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Living with Lockdown – Daniel Lambert Wines

Published:  14 May, 2020

Agent-importer Daniel Lambert talks to Andrew Catchpole about bypassing critics and trade with live access to winemakers, the dangers of having all eggs in one basket and why its boom time for indies.

What’s your take on where the trade is at now?

It's been an interesting one, it's a mixed bag, obviously the independent sector is doing well – there have been amazing figures from some of the [off-trade] market, but not for some others, not all supermarkets are doing so well getting wines on shelf.

I’m constantly talking to different sector of the trade, finding out what is going on and how it is working, or not, as the case may be. We know the story with the on-trade. There it’s more a question of what people are putting in place plan-wise, against a completely uncertain gradual reopening, possibly from the 4 July. It’d take a brave person to put all their eggs in one basket and start supplying just the on-trade again.

You’ve been running live tastings with producers on Facebook – how’s that going and how well is it feeding into the business?

The format was actually the idea of Peter Wood at St Andrews Wine Company and he did the very first one of these about two years ago. He came to me about seven months ago and asked of we could [do this] for one of our producers in Austria.

To cut to the chase, when the Covid close-down happened, we decided to do this on a regular basis. What we are basically trying to achieve is to bypass the necessity for wine critics to review wines. The idea is for consumers to be able to have had a virtual tour and visit a winery online through the form of a tasting and an integrated video. Getting the winery to do what they are good at, communicate directly with the consumer. And the consumer actually has the wine in their hands.

We’re using Facebook Live and this is where it gets quite clever. The video for the Winemakers Live page can then be shared, on the winery’s Facebook page, but also by agents around the world, and by their customers. The scope is interesting, because it’s not about an independent or supplier in the UK, it’s about the wholesale and retail and [their] customers, bringing the customer back to the wineries and talking to the winemaker. Forget about all the people in the chain, the consumer actually has the chance to ask questions, without all the bullshit that goes around the trade – we want to break that wall down.

So that’s what we are trying to do and we’re now getting 3,000 views per episode on the third episode, with the fourth coming up next week. And there’s a good uplift on sales, which is important.

How much do you think the pandemic will change the way the wider trade engages with the consumer?

I think that the wine trade has been very slow in its technological advance, that's for sure, but I'm as guilty of that as next guy, to be honest. [Covid-19] has forced the industry to work in a very different way. Will the industry change going forward? Absolutely. There's no question that the industry is already changed and I can't see it reverting back to the way it was a month ago, I simply don't see that.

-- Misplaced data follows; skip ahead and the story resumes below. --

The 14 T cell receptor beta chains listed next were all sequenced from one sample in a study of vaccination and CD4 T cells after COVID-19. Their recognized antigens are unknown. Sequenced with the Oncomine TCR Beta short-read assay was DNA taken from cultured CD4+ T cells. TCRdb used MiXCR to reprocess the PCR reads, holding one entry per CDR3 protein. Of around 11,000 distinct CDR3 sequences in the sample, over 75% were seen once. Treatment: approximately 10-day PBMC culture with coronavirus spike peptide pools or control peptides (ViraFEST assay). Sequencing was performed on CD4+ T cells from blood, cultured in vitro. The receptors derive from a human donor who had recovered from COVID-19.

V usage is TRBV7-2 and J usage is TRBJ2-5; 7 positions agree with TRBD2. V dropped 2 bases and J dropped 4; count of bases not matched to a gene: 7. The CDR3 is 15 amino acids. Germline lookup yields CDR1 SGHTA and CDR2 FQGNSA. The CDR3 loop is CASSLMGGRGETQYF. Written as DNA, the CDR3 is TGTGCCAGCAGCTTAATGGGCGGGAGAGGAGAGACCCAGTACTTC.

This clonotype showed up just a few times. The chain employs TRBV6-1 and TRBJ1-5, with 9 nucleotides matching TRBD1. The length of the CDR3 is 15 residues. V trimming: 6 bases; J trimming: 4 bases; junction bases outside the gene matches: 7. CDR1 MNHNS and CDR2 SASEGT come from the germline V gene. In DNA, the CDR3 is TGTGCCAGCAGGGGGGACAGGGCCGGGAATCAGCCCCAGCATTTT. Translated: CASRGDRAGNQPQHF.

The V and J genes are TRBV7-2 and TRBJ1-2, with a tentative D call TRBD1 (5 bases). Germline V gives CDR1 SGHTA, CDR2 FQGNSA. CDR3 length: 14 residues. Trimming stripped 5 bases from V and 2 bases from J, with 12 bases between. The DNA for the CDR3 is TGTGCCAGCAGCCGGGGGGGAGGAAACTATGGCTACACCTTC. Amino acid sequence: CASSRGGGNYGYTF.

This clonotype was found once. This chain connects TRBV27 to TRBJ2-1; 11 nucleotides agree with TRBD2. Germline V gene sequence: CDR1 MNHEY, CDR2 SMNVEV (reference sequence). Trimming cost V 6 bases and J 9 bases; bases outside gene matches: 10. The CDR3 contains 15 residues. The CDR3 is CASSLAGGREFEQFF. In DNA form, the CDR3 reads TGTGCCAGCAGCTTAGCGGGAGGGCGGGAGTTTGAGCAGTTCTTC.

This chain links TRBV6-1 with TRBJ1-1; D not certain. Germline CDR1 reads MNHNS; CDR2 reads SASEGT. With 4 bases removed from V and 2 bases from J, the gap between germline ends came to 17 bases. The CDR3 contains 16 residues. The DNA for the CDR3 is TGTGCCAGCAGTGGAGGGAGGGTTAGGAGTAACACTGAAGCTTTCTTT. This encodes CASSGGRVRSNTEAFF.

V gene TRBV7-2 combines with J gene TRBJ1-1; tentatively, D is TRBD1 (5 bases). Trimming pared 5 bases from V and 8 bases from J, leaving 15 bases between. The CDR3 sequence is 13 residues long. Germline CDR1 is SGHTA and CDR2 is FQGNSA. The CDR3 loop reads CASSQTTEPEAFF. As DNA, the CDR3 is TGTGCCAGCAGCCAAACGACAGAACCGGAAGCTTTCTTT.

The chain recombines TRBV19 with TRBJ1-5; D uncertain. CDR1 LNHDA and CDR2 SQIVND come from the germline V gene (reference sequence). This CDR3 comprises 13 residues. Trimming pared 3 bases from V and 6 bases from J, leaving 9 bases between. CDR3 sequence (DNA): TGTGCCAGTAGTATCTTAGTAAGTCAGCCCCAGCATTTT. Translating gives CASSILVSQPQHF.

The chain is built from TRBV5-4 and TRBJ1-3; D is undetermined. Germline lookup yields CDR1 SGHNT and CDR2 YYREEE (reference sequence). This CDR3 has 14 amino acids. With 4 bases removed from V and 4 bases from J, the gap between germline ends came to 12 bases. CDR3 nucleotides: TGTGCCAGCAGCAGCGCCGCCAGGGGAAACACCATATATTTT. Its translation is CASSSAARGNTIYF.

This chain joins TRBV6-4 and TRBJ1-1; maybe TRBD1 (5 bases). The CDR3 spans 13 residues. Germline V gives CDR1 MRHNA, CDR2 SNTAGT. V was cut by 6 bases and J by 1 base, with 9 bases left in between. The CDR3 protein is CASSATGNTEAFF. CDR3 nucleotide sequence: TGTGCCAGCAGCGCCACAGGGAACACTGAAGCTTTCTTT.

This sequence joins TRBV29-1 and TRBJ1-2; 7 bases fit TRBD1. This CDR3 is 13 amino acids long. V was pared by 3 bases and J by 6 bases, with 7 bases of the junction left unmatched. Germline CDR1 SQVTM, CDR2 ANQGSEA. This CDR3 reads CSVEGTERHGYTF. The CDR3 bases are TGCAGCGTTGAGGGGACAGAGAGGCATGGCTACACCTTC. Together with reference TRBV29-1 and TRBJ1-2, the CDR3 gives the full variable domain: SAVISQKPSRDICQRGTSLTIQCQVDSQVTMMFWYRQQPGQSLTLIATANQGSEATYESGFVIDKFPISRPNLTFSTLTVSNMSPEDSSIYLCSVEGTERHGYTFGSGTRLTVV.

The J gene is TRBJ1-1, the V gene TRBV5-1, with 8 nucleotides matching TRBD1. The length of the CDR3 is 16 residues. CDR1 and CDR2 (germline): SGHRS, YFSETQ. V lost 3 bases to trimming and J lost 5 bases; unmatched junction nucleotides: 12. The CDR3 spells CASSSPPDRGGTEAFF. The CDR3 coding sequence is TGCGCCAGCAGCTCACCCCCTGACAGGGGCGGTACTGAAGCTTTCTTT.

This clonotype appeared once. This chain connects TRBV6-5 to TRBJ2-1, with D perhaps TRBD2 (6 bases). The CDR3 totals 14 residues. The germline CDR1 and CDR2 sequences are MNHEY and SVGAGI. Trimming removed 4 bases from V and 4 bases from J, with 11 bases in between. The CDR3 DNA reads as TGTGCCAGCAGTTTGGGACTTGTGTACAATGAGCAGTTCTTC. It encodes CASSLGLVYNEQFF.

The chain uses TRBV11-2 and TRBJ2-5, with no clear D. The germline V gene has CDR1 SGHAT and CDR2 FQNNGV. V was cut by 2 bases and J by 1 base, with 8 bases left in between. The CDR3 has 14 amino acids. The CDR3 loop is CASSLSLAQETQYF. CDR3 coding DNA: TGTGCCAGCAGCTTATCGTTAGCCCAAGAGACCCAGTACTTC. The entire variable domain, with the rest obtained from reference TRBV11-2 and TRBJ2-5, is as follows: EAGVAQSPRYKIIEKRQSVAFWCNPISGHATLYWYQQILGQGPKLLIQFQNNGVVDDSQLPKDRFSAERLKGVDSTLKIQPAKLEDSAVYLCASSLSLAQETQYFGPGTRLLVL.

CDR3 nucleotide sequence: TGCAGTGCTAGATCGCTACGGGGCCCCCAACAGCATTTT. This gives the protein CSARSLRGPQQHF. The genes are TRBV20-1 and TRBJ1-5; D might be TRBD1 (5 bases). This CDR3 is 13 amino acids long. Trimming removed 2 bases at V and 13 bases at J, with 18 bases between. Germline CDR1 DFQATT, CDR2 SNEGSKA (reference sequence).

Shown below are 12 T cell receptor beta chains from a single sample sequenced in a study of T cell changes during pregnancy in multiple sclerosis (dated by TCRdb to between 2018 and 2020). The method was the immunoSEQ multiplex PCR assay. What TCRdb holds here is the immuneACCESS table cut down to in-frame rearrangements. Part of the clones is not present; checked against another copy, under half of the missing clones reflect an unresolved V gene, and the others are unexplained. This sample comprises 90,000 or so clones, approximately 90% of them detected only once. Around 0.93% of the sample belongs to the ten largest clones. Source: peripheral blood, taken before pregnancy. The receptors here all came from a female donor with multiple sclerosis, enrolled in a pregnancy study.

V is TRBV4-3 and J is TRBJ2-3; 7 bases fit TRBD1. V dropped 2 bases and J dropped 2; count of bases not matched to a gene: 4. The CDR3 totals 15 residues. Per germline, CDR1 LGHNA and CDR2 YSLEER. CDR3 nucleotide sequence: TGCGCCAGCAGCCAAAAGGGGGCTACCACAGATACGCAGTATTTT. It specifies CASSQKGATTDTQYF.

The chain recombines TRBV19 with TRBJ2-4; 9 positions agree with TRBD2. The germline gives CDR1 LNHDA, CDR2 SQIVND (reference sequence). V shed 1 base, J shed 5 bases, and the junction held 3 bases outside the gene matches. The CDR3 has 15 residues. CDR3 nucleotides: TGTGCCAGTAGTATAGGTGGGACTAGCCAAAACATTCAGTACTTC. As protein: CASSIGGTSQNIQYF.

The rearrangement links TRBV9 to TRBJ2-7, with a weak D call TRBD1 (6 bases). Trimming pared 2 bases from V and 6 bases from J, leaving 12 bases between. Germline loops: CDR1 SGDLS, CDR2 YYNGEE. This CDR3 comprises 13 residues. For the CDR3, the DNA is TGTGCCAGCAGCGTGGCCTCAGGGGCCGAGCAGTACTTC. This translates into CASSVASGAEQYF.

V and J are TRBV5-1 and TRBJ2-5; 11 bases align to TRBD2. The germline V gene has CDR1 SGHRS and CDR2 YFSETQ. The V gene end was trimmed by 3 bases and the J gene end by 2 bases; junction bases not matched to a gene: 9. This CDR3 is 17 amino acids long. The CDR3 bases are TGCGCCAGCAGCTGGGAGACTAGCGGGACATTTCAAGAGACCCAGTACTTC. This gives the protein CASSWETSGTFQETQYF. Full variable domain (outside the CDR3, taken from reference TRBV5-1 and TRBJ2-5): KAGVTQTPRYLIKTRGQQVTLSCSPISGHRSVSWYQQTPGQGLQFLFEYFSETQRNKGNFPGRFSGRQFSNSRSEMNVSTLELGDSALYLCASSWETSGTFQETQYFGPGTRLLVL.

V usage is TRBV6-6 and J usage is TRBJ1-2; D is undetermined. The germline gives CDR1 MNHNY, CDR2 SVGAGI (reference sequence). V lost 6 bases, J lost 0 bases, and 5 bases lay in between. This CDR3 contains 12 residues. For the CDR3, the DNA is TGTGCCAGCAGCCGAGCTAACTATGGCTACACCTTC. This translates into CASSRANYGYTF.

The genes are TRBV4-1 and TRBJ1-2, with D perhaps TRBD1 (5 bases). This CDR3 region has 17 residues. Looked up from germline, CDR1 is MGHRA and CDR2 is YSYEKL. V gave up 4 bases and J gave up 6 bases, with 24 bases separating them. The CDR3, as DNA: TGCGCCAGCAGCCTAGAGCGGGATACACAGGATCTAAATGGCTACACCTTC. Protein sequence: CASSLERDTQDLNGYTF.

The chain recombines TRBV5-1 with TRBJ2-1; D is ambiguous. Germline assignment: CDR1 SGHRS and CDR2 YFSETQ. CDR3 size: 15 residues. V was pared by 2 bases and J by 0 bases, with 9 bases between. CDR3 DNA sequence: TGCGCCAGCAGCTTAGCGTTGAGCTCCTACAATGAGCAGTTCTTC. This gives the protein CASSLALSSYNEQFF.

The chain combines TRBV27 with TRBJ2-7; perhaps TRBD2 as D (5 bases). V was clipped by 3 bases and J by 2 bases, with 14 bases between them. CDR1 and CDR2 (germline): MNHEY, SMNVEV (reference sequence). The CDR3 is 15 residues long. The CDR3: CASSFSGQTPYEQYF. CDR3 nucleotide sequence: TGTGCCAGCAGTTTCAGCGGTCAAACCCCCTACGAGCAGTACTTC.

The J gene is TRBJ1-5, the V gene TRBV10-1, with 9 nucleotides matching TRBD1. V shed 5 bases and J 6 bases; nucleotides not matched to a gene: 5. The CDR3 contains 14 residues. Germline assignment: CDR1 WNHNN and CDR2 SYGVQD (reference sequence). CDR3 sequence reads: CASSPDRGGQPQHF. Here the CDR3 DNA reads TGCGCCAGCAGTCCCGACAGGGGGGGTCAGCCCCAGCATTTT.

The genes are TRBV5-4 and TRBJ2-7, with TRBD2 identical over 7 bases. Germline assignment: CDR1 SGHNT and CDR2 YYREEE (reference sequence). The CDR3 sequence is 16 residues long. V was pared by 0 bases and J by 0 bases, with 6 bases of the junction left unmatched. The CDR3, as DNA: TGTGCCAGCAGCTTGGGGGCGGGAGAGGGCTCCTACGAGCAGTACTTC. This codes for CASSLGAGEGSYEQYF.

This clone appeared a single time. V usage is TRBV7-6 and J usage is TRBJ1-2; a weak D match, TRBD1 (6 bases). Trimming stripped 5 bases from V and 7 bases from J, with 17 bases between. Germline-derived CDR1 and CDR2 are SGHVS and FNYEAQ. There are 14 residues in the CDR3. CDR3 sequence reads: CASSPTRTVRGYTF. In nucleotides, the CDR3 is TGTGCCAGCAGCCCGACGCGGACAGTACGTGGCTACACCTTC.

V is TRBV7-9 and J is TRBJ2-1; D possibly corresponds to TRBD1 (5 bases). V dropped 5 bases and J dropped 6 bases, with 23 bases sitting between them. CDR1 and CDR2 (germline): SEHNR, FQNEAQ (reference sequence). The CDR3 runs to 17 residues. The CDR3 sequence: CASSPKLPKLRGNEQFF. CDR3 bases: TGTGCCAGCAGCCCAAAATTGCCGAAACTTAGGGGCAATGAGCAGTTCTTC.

The first thing I see is that I honestly believe the high street national retailers have got an incredibly tough time ahead of them. They failed to achieve and perform in this crisis, in the sense that they haven't had the stock, they haven't been able to serve and deliver as quickly as [rivals], when consumers have got used to being able to have a delivery from Amazon within a maximum of 48 hours to anywhere. And consumers have got used to that, with every other product. So the wine industry has now got to achieve those levels.

The national retailers simply can’t achieve that, and this is where the rise and rise of the independent has come from - normally same day delivery from an online order. And that's something that the independents are absolutely taking advantage of.

We're winning here because we can attract new business from merchants, for good products. The consumer has realised – through complete fluke really – that wines from smaller producers are better, because they've been forced to go through different channels to find their wine, just out of convenience more than anything else. And they're finding that the independent sector has better wines, and for the same prices.

We’re talking about people that just want to drink a glass of wine. Supermarkets need to buy in volume, and people in the trade can be very snobby about branded wines, but they have their place and do a good job at raising the profile of wine and bringing people into the category. And companies like Waitrose are doing a very good job, with their independent range too.

But when you go down ‘Mr Branded route', because of what has happened, consumers are realising that branded wine isn’t anywhere near as good as wine made more naturally, by independent producers, which doesn’t have a big marketing budget attached to it, so you just pay for the wine. And consumers have been quite surprised by the quality level they’ve been getting, from wines that aren’t mass-produced.

So the genie is out of the bottle, the independents are in an incredibly powerful position now, and it's interesting that all the agents have realised this very quickly.

People are adapting their businesses very rapidly to support the independents, because for a long time they’ve been trying to bypass the independents and supply the on-trade direct, but you can’t do that now. And there are lots of interesting things going on, like [suppliers] supplying the public direct, which I can understand in the short term, but is fundamentally a fatal error as it’s not going to serve them well with the regional merchants.